The process of combatting the threat of Covid-19 has arguably been transformative for the UK.
Nevertheless, after two years which seemed to present us with a number of terrible milestones, we will reach another more upbeat anniversary next month.
On the 19th of July, it will be exactly one year since the Prime Minister, Boris Johnson, scrapped the last of the restrictions which were put in place to prevent the spread of coronavirus.
However, there remains a lingering strain on the business community and it is one which – if you pardon the pun – looks set to go into extra-time.
Some might have believed it had been eased by an historic judgement delivered by the Supreme Court in January last year.
It was brought by the Financial Conduct Authority (FCA) on behalf of thousands of companies which had attempted to claim on their business interruption policies for the financial toll exacted by the pandemic only to be rebuffed by insurers.
The scale of the payouts which have resulted since have been enormous.
According to figures released by the FCA in March this year, some 42,340 claims were subsequently accepted by insurers. Of those, 31,748 have received full and final settlements totalling £1.046 billion.
Even that action, though, was not the end of the matter.
Insurers suffered another reverse in February when the hospitality company Corbin and King secured a favourable ruling in a High Court case involving Axa.
Axa had maintained that, under the terms of the policy in place, any total payout to Corbin and King should not exceed £250,000 rather than the £250,000 per premises which the restaurateur insisted should be the case.
As a result, Axa was ordered to pay Corbin and King £4.4 million.
Now, insurers face an even more high-profile challenge from some of the country’s top football clubs.
Media reports have described how a number of leading clubs in the Premier League have decided to take legal issue with how claims for their Covid-related losses have been handled by insurers.
Although details of the claim are for the moment rather sketchy, they are believed to relate to the issue at the heart of the Corbin and King case; namely, denial of access.
Broadly speaking, such claims originally referred to damage at the insured company’s premises which prevented it doing business.
Gradually, policy wordings expanded to provide cover for firms unable to function due to an event not at their premises but in the vicinity.
By way of an example, such an incident might include – but is not exclusive to – police designating the area a crime scene in the wake of a serious incident.
The interpretation of this wording continues to change because no-one foresaw the pandemic and how the kind of lockdown of commercial premises judged necessary to prevent infection might lead to a denial of access argument.
One of the lessons for insurers and businesses alike from the Covid-related cases is that each successive judgement clarifies how certain policy clauses can be applied.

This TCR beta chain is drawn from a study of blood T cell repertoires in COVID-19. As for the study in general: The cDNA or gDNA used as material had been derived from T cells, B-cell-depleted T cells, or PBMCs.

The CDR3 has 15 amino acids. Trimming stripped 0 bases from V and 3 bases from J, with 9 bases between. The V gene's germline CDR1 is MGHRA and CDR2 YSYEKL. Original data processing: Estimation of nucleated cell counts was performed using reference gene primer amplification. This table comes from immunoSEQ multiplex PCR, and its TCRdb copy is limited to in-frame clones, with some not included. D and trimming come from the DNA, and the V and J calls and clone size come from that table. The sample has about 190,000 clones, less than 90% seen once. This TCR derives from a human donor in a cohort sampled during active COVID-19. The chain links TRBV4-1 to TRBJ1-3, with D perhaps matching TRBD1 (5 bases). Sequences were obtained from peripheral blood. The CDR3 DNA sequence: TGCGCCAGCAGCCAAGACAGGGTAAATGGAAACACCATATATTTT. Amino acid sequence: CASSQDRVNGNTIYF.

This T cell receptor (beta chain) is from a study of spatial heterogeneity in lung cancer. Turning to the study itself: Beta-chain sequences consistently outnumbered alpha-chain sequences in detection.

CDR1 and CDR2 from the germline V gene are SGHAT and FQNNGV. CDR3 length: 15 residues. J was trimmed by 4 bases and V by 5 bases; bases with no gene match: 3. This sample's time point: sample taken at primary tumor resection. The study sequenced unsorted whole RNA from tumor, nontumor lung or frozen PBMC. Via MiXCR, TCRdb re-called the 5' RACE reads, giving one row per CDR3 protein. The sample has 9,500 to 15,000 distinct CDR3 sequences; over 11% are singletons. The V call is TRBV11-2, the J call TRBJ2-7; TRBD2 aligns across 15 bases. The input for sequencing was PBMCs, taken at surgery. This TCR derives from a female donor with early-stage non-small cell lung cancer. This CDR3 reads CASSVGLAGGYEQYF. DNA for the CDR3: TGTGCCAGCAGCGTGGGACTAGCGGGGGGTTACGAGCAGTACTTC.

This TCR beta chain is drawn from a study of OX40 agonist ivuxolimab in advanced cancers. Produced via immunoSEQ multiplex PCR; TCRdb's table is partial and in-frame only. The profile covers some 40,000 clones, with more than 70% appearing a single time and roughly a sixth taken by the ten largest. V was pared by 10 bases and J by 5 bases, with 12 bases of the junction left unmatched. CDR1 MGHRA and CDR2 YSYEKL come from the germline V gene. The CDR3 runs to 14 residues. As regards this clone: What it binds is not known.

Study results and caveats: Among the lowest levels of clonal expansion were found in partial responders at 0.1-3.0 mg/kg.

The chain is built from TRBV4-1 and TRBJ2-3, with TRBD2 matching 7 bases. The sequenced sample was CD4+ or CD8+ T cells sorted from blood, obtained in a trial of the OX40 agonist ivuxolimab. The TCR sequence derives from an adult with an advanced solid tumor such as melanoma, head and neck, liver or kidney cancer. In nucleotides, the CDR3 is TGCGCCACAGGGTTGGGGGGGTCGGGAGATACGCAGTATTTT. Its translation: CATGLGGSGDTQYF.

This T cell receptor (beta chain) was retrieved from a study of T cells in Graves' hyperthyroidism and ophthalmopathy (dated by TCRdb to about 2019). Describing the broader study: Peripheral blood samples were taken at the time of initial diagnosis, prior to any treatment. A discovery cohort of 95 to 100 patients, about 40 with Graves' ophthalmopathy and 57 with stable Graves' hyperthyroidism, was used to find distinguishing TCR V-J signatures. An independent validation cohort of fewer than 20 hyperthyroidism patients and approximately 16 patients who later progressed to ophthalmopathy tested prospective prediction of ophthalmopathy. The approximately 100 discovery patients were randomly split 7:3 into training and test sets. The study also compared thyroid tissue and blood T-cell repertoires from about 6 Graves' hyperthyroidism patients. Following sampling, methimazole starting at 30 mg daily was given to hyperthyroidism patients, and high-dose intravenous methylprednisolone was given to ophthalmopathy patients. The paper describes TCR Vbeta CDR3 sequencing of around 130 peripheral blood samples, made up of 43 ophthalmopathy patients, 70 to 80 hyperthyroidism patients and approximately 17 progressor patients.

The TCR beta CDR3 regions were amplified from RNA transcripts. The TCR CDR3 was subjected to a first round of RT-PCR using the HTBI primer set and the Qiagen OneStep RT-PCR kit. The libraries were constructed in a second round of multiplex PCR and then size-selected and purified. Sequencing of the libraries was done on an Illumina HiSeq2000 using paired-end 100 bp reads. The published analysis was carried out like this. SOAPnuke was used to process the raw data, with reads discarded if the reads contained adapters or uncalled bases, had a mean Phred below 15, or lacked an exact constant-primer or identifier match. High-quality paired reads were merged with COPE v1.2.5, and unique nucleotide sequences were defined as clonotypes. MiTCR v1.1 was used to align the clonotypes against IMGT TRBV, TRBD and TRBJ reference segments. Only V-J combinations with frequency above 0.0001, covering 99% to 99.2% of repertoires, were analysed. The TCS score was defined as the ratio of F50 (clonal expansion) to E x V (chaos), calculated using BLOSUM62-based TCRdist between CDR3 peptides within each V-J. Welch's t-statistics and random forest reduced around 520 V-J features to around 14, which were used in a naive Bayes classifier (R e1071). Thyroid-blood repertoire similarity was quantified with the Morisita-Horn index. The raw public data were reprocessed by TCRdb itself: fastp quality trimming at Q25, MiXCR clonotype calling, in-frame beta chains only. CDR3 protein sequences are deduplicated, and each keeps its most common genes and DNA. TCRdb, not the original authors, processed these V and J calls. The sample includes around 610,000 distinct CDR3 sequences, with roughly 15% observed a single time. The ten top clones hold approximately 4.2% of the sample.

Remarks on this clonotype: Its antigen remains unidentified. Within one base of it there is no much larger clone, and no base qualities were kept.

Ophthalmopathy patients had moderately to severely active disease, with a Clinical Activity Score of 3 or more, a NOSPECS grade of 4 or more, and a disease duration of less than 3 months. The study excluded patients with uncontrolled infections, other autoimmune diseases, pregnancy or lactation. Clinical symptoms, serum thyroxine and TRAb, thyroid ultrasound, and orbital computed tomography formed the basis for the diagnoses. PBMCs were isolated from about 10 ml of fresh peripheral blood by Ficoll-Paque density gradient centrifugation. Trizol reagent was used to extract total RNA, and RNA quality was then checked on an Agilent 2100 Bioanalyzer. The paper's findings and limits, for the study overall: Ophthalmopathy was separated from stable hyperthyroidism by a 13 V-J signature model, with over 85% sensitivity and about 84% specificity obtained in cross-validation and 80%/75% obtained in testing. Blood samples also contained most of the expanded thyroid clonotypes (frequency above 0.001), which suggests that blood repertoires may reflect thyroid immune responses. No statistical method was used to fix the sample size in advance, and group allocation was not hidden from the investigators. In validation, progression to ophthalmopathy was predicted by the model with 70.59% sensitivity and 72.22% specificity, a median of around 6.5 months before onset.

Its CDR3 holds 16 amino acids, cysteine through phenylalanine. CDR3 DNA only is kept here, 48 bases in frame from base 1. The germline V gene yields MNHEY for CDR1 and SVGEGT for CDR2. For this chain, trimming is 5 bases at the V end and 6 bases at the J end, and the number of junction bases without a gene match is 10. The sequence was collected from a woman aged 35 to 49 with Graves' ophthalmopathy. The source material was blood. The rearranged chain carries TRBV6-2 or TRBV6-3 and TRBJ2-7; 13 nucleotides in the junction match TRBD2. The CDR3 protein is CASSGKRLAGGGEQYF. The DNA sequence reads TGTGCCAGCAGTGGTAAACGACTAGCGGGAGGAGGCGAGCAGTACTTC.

In that respect, the Corbin and King ruling about denial of access is a game-changer for Premier League clubs unable to admit supporters for more than a week before Government formally introduced coronavirus restrictions.
One recent study by a business consultancy reckoned that the football world’s 20 biggest clubs suffered a collective £219 million loss in matchday revenues between mid-March and the end of the 2019-20 season alone.
Given that much of the following campaign also saw matches take place behind closed doors, one could imagine that the losses were much greater.
I believe that the Premier League claim could have a far more significant outcome than the size of any payout should it succeed.
Their deep pockets may enable them to pursue arguments that are beyond the financial reach of much smaller companies but which might still benefit from football’s big names clarifying the law for their own action.
In addition, it might – finally – bring about a long overdue change in how such issues are determined.
Policy wordings have generally remained unchanged for many years. What tends to happen is that exclusions are added to take account of the impact of new legal cases.
In recent years, however, we have seen the advent and growing success of something known as parametric insurance.
It generates a payout in relation to specific events when the magnitude of that event exceeds certain agreed parameters – the level of damage caused by a flood, for instance.
Such policies offer clarity and fairness.
The process of dealing with business interruption cases stemming from the pandemic has been a trying and an expensive one both for companies and insurers.
When the Supreme Court handed down its ruling, my colleague Daniel Lloyd-John remarked that it might come to be regarded as “a watershed” for how business interruption claims would be treated.
I wonder whether the same might also be true for the process of how those claims are actually made in future.
Written by Martin Lilley, Director of Corporate